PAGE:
The town of Falkirk may be little known outside central Scotland, but it is a perfect candidate for anyone studying the Industrial Revolution, not least because it was the site of Europe's first "integrated" or self-contained factory, Carron Iron Works, which mined its own iron ore, produced the bricks to line its smelting furnaces and transported finished goods on the neighbouring canal. Many historians set the start of the Industrial Revolution in Scotland at 1759, when the famous iron works began production.
A permanent new exhibition, covering all aspects of the Industrial Revolution and the "Golden Age of Scottish Culture", is to open this month at Callendar House, a beautifully restored historic building a short walk from the town centre. Dating from medieval times, the house was visited by Mary, Queen of Scots, Oliver Cromwell and Bonnie Prince Charlie, and bought by the multi-millionaire copper merchant William Forbes in 1785. Now it hosts schoolchildren enjoying a "Georgian experience" of domestic life in the old fire-heated, candlelit 1820s kitchen.
The new exhibition, "William Forbes's Falkirk" shows how life changed between 1750 and 1850, when the small market town emerged as one of the world's great industrial centres. As well as three re-created shops, it has working models, interactive computer displays, 37 cases of objects and 170 panels of text.
A whole room of the exhibition is devoted to the "early industrial colossus" of the iron works, and includes a detailed model of the site, stories of how the workers were treated, a touchscreen interactive on how iron is made and another which lets visitors load and fire one of the company's best-selling products - a cannon.
"The period from 1750 to 1850 was a time of radical change in Scotland and the most important period in Falkirk's history," says Jack Sanderson, head of Falkirk's museum service. "The town became a very different place, and what was happening here was happening elsewhere in Britain, because the Industrial Revolution also sparked our major agricultural and social revolutions."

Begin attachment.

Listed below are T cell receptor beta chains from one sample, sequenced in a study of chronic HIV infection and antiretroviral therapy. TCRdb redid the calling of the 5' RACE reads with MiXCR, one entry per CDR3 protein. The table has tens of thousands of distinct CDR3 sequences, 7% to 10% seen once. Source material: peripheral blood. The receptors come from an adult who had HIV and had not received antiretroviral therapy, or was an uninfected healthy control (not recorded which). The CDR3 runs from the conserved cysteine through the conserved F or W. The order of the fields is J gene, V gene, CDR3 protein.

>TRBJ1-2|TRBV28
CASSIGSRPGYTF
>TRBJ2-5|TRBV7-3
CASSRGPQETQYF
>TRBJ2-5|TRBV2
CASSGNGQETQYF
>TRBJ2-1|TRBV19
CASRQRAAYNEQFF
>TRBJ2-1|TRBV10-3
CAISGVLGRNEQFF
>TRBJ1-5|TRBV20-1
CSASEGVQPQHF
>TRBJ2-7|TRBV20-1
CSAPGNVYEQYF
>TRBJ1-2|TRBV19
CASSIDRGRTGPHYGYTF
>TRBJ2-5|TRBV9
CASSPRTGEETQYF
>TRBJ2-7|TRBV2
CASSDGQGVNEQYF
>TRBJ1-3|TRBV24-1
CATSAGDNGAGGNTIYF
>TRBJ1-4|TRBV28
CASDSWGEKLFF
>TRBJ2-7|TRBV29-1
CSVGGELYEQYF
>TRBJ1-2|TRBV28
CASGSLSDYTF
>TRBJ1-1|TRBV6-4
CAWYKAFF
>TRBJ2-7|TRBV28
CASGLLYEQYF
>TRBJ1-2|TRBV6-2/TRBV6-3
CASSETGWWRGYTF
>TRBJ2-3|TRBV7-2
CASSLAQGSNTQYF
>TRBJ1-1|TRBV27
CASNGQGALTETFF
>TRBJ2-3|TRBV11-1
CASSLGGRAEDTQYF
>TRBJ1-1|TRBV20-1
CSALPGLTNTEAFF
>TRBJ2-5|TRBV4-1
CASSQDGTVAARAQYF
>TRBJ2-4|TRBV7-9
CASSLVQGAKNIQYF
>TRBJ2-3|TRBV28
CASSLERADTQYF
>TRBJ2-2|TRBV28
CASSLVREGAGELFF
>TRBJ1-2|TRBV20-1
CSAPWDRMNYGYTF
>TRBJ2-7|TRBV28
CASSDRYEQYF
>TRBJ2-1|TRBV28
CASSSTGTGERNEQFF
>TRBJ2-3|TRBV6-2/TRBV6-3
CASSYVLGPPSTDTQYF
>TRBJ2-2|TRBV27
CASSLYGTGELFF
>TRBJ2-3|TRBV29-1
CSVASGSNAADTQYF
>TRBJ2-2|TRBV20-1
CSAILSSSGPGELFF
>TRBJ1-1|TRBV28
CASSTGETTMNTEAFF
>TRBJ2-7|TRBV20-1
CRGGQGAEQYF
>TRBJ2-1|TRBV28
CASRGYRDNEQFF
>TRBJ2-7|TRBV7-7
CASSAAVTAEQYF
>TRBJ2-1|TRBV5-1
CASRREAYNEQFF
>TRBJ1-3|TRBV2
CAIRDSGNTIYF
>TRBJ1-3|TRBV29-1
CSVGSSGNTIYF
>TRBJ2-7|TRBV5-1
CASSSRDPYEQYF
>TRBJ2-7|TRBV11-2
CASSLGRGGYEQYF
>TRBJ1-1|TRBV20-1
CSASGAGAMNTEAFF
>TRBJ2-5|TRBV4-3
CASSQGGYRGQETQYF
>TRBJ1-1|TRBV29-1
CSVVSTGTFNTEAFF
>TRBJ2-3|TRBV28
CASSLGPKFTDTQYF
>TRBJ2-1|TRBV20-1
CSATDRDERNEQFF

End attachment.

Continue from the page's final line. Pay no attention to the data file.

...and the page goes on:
The exhibition shows how people in and around the busy market town lived and worked pre-1750, at a time when water supplies were "piped in" through hollowed-out trees, when the Church was responsible for most of the social services and getting up in the morning was governed by the crow of a cock.
As life and work became more mechanised, clocks and timekeeping became increasingly important, and the Falkirk area boasted no fewer than 39 clockmakers. The first of the three "shops" in the exhibition is a clockmaker's workshop, based on one that existed in Falkirk around 1830. The others are a general store and printer's, also based on local 19th-century businesses.
Jack Sanderson spent seven weeks in the United States before developing the exhibition, visiting 54 museums and heritage centres on the east coast. The "best practice" he observed there is incorporated into the presentation and management of the shops.
An "interpreter" staffs each shop, dressed in period costume and trained to explain the "job" to visitors, while getting on with the work in hand. The clockmaker repairs clocks and watches from the museum's collection; the shopkeeper measures cloth and ribbon, weighs tea and wraps up cakes of beeswax and soap, and the printer - wearing an intricately folded paper hat common to craftsmen of the period - works on the presses, setting type and running off copies of 19th-century leaflets and handbills found in the Callendar House archives. Printed material, Mr Sanderson points out, was particularly important during the social revolution that followed the industrial one, as it was used to spread ideas and publicise meetings.
There is so much to see that teachers will probably have to limit a visit to certain sections to avoid information overload.
Other topics to which whole rooms or areas are devoted include: new technology, with a working model of a Beamish engine and a touch-screen interactive on steam power; social and agricultural revolution; and Callendar House itself. Also covered is "The Golden Age of Scottish Culture", when Scots such as Adam Smith, Robert Burns and Robert Adam came to prominence.
Jack Sanderson says: "We've aimed for what I call a coffee-table book presentation, with lots of stories about real people, lots of colour and illustration and bold text on the information panels to highlight the most important facts."
He stresses the need to book beforehand and discuss curriculum priorities with the education officer for Falkirk Council's museums service, Margaret Bowden, who says a "must-see" trail and a teacher's pack are planned.
Falkirk Museums, Callendar House, Callendar Park, Falkirk FK1 1YRT. Tel: 01324 503770 or 503781. School parties 65 pence per head. Book first, contact: Margaret Bowden